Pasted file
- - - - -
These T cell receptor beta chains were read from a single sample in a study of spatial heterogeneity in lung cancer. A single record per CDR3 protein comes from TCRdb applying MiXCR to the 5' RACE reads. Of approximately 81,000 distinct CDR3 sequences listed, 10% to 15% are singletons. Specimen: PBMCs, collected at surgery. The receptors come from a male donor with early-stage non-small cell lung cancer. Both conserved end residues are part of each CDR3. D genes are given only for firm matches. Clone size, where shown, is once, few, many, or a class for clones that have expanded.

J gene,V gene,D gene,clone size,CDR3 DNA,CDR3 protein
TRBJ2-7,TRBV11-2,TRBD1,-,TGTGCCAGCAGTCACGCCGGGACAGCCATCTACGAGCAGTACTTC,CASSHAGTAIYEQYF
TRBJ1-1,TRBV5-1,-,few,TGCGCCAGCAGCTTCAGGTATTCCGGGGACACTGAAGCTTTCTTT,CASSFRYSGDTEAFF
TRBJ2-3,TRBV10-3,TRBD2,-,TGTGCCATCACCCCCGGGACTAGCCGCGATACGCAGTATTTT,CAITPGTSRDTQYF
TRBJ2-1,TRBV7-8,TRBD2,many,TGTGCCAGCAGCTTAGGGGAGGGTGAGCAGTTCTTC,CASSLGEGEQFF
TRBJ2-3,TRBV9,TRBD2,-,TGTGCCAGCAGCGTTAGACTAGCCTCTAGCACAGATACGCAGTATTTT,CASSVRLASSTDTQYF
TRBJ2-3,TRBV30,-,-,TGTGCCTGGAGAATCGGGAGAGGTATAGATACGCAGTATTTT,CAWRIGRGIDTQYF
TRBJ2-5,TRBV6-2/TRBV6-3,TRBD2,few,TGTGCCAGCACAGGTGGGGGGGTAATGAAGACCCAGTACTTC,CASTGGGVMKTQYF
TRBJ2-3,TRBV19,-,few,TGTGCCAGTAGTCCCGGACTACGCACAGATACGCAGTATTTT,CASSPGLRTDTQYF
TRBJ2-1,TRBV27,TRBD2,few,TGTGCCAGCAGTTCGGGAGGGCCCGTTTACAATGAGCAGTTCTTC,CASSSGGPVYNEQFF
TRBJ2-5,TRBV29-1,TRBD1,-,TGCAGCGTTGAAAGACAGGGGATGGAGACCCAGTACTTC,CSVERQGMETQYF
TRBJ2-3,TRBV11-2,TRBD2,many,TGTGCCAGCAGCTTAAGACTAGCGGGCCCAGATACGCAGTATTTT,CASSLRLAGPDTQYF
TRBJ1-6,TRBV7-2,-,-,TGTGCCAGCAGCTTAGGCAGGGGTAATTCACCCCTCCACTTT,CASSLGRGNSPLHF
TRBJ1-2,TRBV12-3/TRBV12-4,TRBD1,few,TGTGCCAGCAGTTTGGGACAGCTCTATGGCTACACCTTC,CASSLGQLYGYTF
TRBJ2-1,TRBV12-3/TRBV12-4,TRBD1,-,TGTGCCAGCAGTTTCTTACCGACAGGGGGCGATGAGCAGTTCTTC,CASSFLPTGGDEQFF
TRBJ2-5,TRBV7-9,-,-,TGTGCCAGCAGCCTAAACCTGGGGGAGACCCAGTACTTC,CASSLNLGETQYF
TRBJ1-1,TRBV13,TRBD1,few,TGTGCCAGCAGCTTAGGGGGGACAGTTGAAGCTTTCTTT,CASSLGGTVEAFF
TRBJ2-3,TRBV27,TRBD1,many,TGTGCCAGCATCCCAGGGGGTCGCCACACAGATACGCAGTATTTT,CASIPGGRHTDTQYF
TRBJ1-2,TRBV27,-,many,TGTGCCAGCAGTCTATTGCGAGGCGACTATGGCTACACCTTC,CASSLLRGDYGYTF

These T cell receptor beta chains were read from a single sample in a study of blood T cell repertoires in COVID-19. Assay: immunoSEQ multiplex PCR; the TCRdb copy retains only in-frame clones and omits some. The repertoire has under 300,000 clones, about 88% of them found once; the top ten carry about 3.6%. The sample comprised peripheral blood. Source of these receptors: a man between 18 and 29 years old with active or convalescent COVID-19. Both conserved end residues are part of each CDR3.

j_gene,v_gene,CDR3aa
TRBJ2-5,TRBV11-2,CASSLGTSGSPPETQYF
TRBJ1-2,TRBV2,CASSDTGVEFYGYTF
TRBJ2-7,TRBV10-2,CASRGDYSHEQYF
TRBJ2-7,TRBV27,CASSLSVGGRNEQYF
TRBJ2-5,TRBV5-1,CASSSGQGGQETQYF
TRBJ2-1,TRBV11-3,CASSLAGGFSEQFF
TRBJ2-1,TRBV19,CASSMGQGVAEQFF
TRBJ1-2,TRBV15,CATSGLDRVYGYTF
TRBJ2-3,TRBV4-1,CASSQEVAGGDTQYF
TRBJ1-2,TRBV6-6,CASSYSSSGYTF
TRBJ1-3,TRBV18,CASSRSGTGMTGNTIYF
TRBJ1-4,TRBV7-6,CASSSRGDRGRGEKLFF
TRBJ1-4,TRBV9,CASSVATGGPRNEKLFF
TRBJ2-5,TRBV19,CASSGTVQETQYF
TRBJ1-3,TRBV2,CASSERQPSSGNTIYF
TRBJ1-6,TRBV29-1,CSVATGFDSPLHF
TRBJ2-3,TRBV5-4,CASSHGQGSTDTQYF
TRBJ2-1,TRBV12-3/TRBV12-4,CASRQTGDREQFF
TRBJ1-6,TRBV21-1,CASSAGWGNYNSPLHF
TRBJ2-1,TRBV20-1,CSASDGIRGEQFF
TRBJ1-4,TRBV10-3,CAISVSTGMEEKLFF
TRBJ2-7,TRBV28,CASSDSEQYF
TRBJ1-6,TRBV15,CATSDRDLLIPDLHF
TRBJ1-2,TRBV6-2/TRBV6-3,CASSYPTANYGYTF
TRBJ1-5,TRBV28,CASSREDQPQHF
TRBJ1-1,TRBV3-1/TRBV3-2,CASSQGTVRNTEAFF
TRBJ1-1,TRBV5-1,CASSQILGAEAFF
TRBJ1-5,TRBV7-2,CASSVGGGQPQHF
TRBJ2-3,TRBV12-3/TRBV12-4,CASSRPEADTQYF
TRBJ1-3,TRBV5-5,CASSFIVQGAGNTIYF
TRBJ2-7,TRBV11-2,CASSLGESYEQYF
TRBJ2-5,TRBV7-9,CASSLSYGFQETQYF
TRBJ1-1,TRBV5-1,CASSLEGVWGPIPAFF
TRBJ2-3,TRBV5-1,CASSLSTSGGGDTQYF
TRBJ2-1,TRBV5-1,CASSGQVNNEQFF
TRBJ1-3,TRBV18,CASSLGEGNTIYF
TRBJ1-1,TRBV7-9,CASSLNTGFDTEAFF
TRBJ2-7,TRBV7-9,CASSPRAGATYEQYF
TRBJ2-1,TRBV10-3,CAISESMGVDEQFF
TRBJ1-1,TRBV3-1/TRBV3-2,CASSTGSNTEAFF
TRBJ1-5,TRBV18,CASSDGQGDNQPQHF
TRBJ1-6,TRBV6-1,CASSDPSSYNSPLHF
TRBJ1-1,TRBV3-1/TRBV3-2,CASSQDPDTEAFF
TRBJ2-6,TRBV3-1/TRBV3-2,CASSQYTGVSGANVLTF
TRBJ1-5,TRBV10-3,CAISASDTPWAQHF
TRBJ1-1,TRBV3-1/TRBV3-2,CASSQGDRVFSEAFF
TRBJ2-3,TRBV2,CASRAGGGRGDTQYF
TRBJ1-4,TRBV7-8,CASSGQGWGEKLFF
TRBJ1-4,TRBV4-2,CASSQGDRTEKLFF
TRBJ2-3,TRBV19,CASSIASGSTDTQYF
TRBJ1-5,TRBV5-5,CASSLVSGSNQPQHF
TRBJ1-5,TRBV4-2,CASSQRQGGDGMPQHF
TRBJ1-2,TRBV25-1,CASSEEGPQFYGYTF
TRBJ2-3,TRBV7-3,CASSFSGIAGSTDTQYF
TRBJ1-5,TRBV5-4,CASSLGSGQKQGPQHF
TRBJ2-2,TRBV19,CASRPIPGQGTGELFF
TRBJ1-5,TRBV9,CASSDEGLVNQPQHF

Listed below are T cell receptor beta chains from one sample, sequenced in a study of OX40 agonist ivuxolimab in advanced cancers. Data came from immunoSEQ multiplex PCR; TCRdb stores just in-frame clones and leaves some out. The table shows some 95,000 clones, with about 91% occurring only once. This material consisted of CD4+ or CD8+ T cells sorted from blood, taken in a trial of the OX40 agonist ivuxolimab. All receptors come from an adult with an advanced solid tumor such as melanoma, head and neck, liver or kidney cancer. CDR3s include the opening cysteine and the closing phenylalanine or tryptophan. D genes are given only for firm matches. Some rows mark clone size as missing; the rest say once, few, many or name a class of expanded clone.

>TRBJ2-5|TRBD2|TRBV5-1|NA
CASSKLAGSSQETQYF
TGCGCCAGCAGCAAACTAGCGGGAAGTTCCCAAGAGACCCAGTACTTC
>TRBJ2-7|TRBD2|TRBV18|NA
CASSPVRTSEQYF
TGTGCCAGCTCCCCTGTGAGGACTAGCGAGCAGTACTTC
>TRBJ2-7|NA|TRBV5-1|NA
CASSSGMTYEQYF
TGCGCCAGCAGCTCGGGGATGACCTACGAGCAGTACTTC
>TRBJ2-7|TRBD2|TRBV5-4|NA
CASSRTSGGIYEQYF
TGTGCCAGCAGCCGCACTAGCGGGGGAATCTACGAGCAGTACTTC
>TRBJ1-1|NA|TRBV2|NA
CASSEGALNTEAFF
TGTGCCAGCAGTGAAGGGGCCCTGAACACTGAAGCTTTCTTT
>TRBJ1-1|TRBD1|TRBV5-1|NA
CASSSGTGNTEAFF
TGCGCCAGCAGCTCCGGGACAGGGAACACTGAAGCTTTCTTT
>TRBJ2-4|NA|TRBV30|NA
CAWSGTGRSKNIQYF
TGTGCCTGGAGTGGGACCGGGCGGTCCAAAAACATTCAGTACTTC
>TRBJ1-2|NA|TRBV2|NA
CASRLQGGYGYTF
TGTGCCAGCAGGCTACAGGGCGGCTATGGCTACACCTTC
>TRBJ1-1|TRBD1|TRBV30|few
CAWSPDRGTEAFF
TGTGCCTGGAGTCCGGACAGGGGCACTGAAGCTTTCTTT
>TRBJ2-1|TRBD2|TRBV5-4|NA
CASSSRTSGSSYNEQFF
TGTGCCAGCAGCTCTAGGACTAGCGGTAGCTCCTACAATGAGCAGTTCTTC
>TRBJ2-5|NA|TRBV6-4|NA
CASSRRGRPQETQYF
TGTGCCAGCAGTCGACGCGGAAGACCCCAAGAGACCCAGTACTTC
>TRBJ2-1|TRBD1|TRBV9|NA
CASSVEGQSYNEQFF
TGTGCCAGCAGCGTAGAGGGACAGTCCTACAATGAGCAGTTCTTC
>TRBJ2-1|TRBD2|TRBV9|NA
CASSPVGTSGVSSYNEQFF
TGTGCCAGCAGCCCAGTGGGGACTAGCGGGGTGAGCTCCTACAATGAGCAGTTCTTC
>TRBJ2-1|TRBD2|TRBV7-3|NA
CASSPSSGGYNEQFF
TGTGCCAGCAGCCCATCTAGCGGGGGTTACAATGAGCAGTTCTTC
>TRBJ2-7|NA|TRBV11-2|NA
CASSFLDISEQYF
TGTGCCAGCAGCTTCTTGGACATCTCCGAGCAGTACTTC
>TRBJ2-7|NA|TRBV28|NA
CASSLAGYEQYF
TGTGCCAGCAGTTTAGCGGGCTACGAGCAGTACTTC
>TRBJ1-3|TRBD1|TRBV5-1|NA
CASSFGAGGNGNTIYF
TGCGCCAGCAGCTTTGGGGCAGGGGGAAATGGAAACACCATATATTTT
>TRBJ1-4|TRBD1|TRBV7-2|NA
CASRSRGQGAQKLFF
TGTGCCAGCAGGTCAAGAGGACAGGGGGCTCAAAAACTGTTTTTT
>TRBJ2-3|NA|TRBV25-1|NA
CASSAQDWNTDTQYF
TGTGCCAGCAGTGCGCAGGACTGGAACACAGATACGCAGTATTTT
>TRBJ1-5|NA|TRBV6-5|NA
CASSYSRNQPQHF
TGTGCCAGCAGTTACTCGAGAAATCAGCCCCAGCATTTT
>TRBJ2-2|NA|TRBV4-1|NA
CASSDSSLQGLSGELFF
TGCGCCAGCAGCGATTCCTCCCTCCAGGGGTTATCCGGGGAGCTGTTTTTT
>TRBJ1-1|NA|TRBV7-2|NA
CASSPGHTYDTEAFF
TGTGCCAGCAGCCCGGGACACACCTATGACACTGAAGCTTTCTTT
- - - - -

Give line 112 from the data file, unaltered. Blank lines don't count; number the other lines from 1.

CASSRRGRPQETQYF